Clark Memorial Bridge Crash Reveals A Complicated Problem

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Clark Memorial Bridge Crash Reveals A Complicated Problem
Clark Memorial Bridge Crash Reveals A Complicated Problem

By now you have undoubtedly seen footage of the semi-truck crash on the Clark Memorial Bridge in Louisville, Kentucky. It’s been all over social media and news broadcasts after it was released to the public even though the crash happened back on March 1.

Potato chips turn out to be dangerous for this truck driver.

We’ve included the video in case you haven’t seen it or want to watch it again. While a lot of people have just remarked how scary it is, we have a different take.

Like so many dashcam videos of sudden crashes, this just reinforces that we always have to be ready for anything on the road. We don’t really think the semi-truck driver could’ve done anything differently. She was staying in her lane and suddenly stopping or swerving a vehicle that size isn’t possible.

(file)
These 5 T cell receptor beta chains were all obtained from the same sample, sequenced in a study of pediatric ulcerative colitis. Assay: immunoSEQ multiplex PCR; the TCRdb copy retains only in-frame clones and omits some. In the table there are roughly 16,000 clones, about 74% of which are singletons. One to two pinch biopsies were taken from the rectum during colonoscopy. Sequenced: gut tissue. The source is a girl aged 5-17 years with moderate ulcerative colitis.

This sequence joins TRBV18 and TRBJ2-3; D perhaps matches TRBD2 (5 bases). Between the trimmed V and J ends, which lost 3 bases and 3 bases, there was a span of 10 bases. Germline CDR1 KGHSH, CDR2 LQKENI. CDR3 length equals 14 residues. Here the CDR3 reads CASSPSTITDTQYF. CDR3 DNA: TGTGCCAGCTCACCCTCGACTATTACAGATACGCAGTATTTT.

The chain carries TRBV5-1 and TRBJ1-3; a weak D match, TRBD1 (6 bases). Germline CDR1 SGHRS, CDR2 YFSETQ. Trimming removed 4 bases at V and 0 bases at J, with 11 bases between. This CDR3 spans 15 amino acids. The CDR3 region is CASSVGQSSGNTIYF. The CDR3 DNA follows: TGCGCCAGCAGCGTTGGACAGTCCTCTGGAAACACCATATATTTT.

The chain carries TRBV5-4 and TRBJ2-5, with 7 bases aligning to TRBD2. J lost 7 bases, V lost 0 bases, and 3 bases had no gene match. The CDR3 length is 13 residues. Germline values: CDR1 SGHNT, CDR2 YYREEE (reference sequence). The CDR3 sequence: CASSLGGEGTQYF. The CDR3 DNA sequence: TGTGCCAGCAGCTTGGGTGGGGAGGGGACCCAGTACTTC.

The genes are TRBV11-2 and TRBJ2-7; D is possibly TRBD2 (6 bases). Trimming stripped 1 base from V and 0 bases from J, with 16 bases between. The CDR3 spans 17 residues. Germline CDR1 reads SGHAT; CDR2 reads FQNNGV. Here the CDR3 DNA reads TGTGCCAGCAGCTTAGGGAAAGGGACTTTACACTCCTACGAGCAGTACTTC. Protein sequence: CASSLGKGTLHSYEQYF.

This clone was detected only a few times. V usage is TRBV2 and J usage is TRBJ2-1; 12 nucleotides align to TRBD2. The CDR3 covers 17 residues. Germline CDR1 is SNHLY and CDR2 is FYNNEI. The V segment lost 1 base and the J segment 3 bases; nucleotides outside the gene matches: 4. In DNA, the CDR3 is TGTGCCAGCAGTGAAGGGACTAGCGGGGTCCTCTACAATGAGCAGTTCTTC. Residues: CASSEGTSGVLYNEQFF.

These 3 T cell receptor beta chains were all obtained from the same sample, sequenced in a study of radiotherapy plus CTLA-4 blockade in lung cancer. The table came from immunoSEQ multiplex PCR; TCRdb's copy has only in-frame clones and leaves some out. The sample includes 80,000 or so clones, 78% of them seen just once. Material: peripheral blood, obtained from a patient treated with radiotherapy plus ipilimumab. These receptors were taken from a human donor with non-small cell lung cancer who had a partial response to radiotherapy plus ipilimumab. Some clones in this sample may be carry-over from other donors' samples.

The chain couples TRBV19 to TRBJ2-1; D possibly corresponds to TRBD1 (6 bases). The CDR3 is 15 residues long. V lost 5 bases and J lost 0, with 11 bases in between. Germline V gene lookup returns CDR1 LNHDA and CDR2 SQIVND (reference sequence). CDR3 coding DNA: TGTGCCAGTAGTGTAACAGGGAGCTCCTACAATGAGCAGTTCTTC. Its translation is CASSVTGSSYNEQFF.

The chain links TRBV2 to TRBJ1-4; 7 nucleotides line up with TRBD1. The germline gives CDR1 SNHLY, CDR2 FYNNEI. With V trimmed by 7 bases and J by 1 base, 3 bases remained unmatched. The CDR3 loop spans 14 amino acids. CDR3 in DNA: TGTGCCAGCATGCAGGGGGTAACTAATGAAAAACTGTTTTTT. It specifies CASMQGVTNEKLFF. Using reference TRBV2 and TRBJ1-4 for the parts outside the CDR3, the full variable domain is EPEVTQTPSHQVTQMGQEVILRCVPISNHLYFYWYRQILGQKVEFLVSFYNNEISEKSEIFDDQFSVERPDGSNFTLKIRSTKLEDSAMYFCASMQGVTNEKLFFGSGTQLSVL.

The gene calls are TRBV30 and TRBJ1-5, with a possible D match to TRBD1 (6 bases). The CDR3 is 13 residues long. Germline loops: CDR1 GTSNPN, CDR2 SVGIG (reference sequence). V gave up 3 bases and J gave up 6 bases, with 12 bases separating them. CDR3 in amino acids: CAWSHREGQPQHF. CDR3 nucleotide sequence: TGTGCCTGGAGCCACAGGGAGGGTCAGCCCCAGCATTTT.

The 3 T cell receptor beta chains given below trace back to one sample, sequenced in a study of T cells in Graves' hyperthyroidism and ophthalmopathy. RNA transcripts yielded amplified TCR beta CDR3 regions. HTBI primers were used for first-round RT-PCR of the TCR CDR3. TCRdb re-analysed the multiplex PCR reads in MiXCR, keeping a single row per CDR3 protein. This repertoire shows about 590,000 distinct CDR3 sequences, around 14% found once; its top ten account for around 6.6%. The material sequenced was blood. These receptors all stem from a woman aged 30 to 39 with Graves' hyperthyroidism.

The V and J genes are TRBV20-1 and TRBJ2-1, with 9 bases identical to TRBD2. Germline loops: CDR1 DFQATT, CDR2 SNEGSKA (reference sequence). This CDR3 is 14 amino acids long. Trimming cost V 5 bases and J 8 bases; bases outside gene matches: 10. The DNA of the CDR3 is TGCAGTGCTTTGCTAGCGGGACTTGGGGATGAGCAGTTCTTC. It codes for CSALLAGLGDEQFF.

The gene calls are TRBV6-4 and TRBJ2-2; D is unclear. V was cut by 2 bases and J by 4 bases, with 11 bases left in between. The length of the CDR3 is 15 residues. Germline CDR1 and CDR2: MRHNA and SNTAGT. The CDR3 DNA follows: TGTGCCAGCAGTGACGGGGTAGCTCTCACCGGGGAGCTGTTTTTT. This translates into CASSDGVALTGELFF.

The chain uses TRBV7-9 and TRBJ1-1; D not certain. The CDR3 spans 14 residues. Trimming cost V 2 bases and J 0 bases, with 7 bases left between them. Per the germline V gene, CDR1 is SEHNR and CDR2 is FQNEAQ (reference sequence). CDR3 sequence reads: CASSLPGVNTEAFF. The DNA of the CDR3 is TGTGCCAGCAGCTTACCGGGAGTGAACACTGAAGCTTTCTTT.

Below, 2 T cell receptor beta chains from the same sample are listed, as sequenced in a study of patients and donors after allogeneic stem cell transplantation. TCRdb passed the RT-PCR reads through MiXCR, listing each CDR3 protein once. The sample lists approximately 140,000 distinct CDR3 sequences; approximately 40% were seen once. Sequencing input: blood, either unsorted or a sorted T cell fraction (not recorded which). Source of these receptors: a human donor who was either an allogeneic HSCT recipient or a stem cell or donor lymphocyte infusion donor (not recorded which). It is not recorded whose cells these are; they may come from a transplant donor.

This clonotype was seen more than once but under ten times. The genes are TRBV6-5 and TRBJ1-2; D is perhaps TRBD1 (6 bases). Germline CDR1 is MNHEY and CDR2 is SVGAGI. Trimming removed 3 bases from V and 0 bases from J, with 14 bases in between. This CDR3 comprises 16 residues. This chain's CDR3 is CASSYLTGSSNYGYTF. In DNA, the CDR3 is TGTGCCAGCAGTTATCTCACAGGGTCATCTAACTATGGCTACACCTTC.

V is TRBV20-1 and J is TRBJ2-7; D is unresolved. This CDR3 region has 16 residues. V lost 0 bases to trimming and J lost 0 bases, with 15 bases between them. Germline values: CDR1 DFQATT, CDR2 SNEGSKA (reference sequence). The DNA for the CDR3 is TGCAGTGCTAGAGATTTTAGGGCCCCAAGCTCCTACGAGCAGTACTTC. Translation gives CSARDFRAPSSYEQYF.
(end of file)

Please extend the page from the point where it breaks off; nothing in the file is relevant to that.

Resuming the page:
What’s more, even with her commanding view in the cab, she couldn’t see the little pickup truck which crossed the double yellow line right into her path. There was a commercial truck in front of it, blocking her view, so she had literally a split second to react.

That impact steered the semi right towards the guardrail on the bridge and left the driver in the dangling cab for 45 excruciating minutes while rescuers worked to get her out. We can’t imagine what was going through her head during the ordeal.

As a driver, you have to always be prepared. It’s just a part of driving responsibly.

There’s another aspect of this story we find interesting. Local news station WHAS11 says Clark Memorial Bridge averages an accident every four days. The bridge itself is 95 years old and so state engineers are considering just not allowing semi-trucks on it at all. It obviously was never designed for such vehicles, especially the guardrails.

Even worse, the bridge is narrow and the only thing dividing oncoming lanes of traffic is a painted line. A solid divider isn’t being considered since that would require eliminating one lane in each direction. But cement barriers between the traffic lanes and the sidewalks on both sides are under consideration.

Perhaps it’s just time to build a new bridge that works with modern vehicles? We know that’s far easier said than done, but it sounds like the problem isn’t going away.

Image via WTHR/YouTube